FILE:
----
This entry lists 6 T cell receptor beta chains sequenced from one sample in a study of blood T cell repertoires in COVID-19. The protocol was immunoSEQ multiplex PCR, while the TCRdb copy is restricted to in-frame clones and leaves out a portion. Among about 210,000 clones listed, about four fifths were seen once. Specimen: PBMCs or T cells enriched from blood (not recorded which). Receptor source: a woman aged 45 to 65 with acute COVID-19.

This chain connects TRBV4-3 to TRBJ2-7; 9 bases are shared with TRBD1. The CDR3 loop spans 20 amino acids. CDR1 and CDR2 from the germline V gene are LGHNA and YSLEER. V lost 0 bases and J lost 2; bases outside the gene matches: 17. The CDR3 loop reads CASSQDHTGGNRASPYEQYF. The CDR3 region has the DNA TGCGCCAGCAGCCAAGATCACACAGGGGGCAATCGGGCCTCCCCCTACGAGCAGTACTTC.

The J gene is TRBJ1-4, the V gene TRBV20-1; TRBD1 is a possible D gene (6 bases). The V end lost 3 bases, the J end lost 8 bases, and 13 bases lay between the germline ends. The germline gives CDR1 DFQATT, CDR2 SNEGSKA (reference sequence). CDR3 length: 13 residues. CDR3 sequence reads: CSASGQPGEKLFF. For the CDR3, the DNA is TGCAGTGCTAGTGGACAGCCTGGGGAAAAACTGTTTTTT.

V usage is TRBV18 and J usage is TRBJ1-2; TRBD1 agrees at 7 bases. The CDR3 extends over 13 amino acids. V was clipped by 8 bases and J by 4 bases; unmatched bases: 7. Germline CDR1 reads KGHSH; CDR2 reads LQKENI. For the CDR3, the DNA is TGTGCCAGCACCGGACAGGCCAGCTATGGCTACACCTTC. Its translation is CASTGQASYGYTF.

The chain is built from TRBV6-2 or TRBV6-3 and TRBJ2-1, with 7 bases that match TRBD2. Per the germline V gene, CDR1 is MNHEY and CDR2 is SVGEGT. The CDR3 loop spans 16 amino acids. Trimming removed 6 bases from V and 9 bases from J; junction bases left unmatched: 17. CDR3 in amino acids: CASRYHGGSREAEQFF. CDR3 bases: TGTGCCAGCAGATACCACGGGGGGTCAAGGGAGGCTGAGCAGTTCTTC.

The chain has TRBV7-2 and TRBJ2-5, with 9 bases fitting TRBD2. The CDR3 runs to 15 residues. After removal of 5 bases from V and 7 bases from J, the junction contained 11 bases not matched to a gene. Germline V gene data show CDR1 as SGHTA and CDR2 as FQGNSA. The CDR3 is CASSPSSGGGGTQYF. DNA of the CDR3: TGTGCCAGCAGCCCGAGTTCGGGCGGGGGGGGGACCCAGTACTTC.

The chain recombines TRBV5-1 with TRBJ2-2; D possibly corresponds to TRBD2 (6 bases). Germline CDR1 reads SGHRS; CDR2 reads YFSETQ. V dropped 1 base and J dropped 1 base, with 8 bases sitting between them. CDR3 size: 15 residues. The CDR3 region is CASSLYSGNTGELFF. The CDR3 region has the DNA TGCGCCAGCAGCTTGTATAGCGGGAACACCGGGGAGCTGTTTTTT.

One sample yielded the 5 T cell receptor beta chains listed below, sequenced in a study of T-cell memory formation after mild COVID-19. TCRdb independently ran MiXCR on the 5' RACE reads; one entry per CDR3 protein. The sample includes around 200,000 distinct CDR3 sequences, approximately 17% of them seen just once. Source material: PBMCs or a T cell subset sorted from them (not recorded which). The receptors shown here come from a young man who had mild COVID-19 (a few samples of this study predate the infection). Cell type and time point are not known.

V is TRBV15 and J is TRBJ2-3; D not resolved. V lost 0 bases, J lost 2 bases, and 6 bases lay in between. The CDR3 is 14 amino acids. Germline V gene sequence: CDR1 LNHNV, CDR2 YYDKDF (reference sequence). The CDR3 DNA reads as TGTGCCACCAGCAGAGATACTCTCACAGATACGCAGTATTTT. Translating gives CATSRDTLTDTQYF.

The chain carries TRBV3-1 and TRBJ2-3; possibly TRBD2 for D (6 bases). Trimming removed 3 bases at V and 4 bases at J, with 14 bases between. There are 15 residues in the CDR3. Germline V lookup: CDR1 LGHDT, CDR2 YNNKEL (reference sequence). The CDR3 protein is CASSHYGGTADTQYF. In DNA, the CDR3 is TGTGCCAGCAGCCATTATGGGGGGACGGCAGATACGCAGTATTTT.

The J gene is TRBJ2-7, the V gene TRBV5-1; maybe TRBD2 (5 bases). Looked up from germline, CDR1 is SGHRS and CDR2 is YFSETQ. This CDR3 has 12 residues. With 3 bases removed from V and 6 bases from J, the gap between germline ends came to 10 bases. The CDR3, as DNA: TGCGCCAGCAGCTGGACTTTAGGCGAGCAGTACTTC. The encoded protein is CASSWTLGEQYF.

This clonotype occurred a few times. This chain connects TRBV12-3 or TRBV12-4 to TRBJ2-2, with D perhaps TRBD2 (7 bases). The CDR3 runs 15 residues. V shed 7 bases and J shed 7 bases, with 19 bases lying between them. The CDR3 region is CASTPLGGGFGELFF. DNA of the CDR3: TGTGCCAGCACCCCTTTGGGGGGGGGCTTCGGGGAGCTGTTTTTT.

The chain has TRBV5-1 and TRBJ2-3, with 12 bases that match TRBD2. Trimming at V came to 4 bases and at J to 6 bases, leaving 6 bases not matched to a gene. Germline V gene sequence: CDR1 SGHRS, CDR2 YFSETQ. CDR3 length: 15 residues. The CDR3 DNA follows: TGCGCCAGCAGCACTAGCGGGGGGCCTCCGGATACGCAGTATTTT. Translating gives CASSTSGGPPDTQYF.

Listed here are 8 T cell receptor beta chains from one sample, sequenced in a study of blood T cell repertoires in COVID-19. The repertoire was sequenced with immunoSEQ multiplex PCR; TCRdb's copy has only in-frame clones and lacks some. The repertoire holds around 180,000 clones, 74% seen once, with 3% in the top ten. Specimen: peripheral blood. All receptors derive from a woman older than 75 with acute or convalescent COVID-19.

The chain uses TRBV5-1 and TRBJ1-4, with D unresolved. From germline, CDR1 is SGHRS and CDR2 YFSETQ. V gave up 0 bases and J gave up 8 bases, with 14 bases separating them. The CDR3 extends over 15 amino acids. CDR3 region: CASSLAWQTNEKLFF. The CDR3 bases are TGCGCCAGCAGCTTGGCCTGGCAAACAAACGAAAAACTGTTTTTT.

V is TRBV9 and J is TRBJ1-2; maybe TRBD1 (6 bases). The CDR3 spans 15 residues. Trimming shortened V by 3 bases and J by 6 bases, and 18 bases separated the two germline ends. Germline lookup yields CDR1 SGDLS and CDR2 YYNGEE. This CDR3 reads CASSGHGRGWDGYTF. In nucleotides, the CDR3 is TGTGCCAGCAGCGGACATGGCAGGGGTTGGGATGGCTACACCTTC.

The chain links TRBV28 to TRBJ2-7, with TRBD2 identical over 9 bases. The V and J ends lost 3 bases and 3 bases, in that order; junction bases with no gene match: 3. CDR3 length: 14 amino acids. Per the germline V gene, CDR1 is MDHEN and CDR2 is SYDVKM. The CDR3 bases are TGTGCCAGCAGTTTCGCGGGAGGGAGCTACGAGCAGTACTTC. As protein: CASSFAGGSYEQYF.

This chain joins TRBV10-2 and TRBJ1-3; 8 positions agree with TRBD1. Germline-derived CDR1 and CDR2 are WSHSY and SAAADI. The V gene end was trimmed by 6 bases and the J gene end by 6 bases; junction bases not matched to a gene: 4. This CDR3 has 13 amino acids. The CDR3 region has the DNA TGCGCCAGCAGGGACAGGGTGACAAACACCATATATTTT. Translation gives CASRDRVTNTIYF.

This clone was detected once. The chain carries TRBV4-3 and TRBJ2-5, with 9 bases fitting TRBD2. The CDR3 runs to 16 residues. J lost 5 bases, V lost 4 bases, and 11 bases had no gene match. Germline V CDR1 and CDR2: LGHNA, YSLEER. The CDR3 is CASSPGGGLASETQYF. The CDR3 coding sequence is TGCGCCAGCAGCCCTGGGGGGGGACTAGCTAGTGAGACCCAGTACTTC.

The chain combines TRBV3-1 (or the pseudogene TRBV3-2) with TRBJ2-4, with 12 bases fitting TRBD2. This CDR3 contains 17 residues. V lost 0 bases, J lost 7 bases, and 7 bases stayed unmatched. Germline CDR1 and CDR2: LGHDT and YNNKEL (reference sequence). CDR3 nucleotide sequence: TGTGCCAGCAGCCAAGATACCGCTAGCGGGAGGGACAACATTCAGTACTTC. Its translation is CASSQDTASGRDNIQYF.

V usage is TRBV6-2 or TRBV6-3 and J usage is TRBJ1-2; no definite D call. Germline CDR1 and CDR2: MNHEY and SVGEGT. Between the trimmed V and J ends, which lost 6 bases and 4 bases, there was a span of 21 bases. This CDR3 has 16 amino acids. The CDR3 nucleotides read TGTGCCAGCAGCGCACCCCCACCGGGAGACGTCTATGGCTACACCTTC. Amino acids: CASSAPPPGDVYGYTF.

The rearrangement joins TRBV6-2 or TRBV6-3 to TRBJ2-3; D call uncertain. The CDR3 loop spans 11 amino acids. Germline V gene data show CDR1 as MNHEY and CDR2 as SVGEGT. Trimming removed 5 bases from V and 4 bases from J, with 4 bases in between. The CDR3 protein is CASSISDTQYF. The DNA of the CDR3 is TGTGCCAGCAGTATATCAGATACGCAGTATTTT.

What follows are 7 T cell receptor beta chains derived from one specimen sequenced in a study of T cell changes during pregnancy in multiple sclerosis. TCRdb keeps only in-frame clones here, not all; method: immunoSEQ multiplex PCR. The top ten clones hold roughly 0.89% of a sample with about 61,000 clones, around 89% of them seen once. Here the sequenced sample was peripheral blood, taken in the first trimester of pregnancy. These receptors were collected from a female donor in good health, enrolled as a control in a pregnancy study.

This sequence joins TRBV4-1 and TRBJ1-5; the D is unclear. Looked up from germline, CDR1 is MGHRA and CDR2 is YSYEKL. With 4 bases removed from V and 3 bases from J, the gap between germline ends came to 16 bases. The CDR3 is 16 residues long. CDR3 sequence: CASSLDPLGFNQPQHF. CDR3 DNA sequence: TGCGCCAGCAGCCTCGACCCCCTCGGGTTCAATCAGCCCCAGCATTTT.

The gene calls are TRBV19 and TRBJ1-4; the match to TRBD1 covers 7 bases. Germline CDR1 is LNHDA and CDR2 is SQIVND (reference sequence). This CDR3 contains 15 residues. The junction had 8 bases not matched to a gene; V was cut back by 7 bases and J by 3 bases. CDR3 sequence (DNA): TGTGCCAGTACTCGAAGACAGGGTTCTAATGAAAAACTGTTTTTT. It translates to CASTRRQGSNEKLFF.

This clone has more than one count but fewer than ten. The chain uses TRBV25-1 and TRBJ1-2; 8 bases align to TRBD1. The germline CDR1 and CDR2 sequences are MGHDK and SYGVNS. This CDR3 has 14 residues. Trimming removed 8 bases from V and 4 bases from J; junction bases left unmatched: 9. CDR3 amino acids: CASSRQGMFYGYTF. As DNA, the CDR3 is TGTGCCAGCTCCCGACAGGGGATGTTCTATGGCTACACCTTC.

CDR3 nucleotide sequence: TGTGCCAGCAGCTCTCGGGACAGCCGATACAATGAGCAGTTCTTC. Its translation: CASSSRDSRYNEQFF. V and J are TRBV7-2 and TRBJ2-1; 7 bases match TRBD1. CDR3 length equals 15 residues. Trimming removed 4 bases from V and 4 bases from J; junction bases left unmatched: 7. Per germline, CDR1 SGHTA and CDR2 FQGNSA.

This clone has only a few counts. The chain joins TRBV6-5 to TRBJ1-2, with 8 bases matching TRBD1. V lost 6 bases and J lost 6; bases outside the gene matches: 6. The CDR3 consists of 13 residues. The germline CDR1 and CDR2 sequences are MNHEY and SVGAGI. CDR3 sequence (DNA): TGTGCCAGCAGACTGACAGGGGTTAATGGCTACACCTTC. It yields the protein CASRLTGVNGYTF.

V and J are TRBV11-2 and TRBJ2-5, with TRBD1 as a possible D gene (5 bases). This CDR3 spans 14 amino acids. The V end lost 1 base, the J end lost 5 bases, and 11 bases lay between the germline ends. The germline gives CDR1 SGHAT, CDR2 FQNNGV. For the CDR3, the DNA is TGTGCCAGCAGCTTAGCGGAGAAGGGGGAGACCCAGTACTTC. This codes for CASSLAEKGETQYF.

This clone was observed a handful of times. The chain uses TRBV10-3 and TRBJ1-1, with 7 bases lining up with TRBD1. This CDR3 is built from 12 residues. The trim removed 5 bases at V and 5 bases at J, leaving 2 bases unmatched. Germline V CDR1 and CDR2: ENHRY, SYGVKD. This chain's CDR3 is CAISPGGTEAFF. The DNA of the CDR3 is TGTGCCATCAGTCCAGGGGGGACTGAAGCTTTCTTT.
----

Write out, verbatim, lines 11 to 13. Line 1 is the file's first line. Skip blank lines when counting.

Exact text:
The J gene is TRBJ2-7, the V gene TRBV5-1; maybe TRBD2 (5 bases). Looked up from germline, CDR1 is SGHRS and CDR2 is YFSETQ. This CDR3 has 12 residues. With 3 bases removed from V and 6 bases from J, the gap between germline ends came to 10 bases. The CDR3, as DNA: TGCGCCAGCAGCTGGACTTTAGGCGAGCAGTACTTC. The encoded protein is CASSWTLGEQYF.

This clonotype occurred a few times. This chain connects TRBV12-3 or TRBV12-4 to TRBJ2-2, with D perhaps TRBD2 (7 bases). The CDR3 runs 15 residues. V shed 7 bases and J shed 7 bases, with 19 bases lying between them. The CDR3 region is CASTPLGGGFGELFF. DNA of the CDR3: TGTGCCAGCACCCCTTTGGGGGGGGGCTTCGGGGAGCTGTTTTTT.

The chain has TRBV5-1 and TRBJ2-3, with 12 bases that match TRBD2. Trimming at V came to 4 bases and at J to 6 bases, leaving 6 bases not matched to a gene. Germline V gene sequence: CDR1 SGHRS, CDR2 YFSETQ. CDR3 length: 15 residues. The CDR3 DNA follows: TGCGCCAGCAGCACTAGCGGGGGGCCTCCGGATACGCAGTATTTT. Translating gives CASSTSGGPPDTQYF.